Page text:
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The E-Sylum (12/22/2013)

Book Content

Alan Luedeking forwarded this BBC News article with more information about the rare book thefts we discussed last week. Thanks. here's an excerpt; be sure to read the complete article online. -Editor

Girolamini library Inside a 16th Century church complex in the heart of Naples, the Biblioteca Girolamini's wooden shelves rise up and up towards richly decorated walls and vaulted ceilings.

They once held works of extraordinary value. There was a 1518 edition of Thomas More's brilliant and mysterious Utopia. Galileo's 1610 treatise Sidereus Nuncius, containing more than 70 drawings of the moon and the stars. And Johannes Kepler's study of the motions of Mars, Astronomia Nova, described as one of greatest books in the history of astronomy.

But this magnificent piece of Italy's cultural heritage was methodically plundered. Thousands of antique texts disappeared.

"Our investigations found that there was a true criminal system in action," says Major Antonio Coppola, a police chief who is leading the operation to recover the stolen texts. "A group of people... carried out a devastating, systematic looting of the library."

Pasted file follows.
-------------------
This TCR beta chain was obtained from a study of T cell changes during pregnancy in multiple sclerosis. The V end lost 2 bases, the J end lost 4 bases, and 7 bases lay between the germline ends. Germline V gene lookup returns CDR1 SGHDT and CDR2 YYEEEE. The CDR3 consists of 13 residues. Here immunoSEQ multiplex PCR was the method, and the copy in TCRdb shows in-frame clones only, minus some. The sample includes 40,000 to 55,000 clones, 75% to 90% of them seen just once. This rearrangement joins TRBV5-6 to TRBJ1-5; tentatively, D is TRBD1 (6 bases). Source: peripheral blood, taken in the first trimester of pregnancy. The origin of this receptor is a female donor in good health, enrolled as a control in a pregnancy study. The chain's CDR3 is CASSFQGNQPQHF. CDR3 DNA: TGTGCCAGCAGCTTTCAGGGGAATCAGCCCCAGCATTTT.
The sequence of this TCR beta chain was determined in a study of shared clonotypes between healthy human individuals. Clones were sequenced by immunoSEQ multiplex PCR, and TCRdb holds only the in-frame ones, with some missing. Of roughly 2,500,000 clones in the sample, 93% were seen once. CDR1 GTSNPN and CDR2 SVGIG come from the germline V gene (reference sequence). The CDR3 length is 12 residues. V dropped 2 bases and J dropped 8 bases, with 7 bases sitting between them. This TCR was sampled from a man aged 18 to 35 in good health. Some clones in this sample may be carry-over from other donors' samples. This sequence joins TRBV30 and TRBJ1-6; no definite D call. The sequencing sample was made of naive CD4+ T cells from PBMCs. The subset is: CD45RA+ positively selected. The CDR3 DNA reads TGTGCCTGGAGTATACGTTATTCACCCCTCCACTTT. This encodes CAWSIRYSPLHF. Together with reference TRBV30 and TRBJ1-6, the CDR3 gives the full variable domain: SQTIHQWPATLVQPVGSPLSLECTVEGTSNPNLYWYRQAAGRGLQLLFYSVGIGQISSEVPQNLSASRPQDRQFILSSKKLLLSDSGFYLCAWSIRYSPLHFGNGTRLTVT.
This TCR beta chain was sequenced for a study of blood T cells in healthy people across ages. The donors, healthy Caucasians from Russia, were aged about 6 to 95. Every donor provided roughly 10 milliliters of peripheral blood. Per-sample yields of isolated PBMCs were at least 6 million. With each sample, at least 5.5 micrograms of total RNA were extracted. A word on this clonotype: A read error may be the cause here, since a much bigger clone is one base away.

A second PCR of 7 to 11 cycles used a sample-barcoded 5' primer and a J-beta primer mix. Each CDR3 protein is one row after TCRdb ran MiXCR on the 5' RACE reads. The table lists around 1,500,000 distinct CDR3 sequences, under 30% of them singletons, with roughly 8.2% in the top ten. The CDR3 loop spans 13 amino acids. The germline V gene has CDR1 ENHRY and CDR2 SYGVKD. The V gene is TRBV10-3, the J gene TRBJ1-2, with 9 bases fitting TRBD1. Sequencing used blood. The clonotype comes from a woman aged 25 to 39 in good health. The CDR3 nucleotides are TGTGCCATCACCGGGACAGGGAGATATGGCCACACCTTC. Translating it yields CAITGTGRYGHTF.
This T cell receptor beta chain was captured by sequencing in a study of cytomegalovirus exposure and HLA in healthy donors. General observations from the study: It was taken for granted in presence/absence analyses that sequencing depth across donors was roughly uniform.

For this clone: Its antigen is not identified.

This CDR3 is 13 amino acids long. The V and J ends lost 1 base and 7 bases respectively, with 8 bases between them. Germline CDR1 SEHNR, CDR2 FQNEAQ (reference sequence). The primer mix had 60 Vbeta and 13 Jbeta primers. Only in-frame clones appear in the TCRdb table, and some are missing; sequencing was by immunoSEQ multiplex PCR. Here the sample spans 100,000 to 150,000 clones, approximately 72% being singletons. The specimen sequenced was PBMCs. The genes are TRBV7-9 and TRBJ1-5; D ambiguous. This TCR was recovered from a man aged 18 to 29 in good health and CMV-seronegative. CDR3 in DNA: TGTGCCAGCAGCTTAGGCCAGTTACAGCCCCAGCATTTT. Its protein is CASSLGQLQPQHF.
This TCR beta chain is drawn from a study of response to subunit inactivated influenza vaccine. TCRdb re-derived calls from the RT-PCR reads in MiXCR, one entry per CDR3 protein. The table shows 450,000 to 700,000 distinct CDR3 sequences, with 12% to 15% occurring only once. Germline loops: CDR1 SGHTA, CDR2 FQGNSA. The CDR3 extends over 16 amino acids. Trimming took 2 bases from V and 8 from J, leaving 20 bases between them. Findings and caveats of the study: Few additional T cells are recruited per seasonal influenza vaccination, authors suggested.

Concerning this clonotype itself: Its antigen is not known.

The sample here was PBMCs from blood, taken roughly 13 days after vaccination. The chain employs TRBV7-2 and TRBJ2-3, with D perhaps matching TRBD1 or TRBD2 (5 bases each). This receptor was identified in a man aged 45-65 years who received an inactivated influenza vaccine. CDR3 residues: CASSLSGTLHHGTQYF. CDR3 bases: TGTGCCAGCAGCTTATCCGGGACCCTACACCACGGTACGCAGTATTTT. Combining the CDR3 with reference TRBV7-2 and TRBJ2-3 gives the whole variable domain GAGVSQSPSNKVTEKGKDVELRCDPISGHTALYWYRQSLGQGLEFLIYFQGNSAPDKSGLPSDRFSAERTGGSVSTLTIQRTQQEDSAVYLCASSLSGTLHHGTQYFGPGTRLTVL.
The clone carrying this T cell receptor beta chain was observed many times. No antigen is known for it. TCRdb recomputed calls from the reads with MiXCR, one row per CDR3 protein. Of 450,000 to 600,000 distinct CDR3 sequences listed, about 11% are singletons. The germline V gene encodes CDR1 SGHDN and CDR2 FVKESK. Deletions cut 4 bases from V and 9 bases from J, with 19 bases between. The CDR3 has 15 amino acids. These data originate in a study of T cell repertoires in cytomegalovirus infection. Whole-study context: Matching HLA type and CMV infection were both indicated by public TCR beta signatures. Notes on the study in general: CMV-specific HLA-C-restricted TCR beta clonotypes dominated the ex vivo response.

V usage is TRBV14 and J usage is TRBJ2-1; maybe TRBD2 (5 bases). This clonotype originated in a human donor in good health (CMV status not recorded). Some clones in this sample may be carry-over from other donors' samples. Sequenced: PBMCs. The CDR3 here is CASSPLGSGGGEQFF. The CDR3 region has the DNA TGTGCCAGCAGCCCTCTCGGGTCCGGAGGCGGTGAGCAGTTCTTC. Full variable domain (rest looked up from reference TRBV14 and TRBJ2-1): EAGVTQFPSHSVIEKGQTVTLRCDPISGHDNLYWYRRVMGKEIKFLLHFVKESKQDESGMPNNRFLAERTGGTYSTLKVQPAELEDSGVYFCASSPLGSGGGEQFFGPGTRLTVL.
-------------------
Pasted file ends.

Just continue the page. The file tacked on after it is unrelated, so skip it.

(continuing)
"There were books spread around everywhere - on the floor, on the stairs, on tables. There was garbage - soda cans and papers - on the floor. It was total confusion, a situation of major decay. One of the library's members of staff took me aside, away from the CCTV cameras, and said: 'Professor, the director has been looting the library!'"

The director was Marino Massimo de Caro.

Montanari wrote an article for the Il Fatto Quotidiano newspaper, arguing that having De Caro as librarian was like having an arsonist in charge of a forest.

To read the complete article, see: Naples' Girolamini: The looting of a 16th Century library (

To read the earlier E-Sylum article, see: GIROLAMINI LIBRARY BOOK THEFTS (

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